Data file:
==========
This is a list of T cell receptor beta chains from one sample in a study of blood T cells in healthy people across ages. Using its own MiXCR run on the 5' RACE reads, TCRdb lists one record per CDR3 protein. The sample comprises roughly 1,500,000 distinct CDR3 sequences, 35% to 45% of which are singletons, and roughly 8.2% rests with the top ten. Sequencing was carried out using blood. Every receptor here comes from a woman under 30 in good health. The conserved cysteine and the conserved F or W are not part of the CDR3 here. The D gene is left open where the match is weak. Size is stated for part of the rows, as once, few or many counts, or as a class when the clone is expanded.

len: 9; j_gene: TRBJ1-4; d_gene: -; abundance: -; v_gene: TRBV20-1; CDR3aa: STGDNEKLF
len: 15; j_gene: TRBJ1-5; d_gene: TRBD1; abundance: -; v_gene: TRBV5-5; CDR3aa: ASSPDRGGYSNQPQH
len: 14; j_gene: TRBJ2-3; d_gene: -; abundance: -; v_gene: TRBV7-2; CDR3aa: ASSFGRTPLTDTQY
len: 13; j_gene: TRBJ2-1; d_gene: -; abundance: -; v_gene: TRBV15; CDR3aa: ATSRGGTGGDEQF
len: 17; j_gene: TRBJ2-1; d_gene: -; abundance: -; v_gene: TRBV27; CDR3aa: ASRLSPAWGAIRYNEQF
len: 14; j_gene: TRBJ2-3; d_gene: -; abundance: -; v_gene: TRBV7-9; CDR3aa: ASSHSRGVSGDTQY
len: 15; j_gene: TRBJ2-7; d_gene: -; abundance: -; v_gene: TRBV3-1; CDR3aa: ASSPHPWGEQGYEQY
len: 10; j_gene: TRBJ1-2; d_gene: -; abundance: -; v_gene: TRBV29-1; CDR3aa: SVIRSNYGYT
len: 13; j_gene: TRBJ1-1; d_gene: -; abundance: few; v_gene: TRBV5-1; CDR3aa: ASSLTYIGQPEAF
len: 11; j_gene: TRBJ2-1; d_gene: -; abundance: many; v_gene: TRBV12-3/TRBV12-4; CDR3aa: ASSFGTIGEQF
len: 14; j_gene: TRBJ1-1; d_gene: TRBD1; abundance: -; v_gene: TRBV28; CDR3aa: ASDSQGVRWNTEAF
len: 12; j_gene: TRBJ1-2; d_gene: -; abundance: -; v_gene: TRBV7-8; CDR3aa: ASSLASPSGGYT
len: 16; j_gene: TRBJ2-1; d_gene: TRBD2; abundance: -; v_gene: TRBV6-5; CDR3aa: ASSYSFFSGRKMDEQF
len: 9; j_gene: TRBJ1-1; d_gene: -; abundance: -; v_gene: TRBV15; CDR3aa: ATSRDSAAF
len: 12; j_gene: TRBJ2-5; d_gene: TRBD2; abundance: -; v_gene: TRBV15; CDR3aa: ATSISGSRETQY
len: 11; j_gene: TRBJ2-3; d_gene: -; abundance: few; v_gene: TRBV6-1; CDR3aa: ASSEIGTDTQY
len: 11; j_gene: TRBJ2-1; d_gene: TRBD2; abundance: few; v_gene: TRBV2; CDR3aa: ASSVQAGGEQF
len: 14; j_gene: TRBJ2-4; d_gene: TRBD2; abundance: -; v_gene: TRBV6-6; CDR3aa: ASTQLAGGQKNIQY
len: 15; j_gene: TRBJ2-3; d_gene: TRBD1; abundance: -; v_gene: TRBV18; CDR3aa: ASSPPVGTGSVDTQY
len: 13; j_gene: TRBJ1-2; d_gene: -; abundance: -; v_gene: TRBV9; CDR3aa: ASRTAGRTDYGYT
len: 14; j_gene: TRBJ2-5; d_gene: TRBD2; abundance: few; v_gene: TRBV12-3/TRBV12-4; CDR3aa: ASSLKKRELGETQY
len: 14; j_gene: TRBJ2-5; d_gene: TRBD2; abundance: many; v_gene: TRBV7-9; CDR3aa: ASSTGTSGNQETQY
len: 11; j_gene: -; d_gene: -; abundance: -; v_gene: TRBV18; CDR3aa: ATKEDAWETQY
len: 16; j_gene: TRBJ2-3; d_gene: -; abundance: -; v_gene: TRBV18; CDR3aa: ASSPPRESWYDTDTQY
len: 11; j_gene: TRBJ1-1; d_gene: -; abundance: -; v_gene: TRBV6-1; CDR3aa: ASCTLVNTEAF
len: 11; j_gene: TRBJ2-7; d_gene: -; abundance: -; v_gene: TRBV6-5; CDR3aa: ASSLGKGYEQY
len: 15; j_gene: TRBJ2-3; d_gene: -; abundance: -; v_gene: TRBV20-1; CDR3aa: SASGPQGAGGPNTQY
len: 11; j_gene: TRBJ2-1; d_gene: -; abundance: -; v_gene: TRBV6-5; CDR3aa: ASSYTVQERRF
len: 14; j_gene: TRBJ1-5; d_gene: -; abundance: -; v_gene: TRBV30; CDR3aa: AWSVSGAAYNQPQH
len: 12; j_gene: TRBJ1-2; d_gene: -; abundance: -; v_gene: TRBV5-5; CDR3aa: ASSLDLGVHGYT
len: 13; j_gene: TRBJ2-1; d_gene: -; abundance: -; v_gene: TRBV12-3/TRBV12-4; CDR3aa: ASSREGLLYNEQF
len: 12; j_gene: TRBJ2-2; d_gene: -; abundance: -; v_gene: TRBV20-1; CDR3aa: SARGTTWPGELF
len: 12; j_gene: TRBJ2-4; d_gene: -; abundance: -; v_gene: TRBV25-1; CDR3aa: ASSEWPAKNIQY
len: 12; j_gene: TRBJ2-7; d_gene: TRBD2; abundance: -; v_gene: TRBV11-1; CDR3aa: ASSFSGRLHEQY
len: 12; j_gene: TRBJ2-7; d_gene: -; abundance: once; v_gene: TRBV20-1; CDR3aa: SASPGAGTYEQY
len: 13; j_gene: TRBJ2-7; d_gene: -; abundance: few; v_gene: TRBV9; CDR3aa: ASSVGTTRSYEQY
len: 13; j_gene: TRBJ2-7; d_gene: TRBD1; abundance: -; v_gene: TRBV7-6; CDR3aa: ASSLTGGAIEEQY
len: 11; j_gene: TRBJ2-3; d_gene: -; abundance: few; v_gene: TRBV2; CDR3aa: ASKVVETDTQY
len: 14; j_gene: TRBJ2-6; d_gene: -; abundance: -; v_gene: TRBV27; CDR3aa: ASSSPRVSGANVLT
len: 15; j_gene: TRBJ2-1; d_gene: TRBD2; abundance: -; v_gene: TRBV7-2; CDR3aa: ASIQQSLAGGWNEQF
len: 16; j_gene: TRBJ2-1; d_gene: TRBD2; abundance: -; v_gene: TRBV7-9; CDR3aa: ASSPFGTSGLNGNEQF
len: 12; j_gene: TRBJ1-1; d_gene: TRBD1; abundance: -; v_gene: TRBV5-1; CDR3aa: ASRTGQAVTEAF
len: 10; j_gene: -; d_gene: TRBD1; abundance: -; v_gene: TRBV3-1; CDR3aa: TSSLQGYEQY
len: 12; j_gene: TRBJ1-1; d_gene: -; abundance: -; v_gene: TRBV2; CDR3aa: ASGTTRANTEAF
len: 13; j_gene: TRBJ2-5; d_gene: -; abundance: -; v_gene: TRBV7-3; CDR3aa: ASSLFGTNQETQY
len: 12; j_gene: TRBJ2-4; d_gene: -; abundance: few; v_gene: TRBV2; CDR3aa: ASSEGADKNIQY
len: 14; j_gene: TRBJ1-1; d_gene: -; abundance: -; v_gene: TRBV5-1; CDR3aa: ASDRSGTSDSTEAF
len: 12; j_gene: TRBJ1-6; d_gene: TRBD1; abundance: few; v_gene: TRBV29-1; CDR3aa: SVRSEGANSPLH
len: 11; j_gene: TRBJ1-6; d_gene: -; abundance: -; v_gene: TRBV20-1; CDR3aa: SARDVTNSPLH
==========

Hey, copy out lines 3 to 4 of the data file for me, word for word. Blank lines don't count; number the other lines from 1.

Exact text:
len: 15; j_gene: TRBJ1-5; d_gene: TRBD1; abundance: -; v_gene: TRBV5-5; CDR3aa: ASSPDRGGYSNQPQH
len: 14; j_gene: TRBJ2-3; d_gene: -; abundance: -; v_gene: TRBV7-2; CDR3aa: ASSFGRTPLTDTQY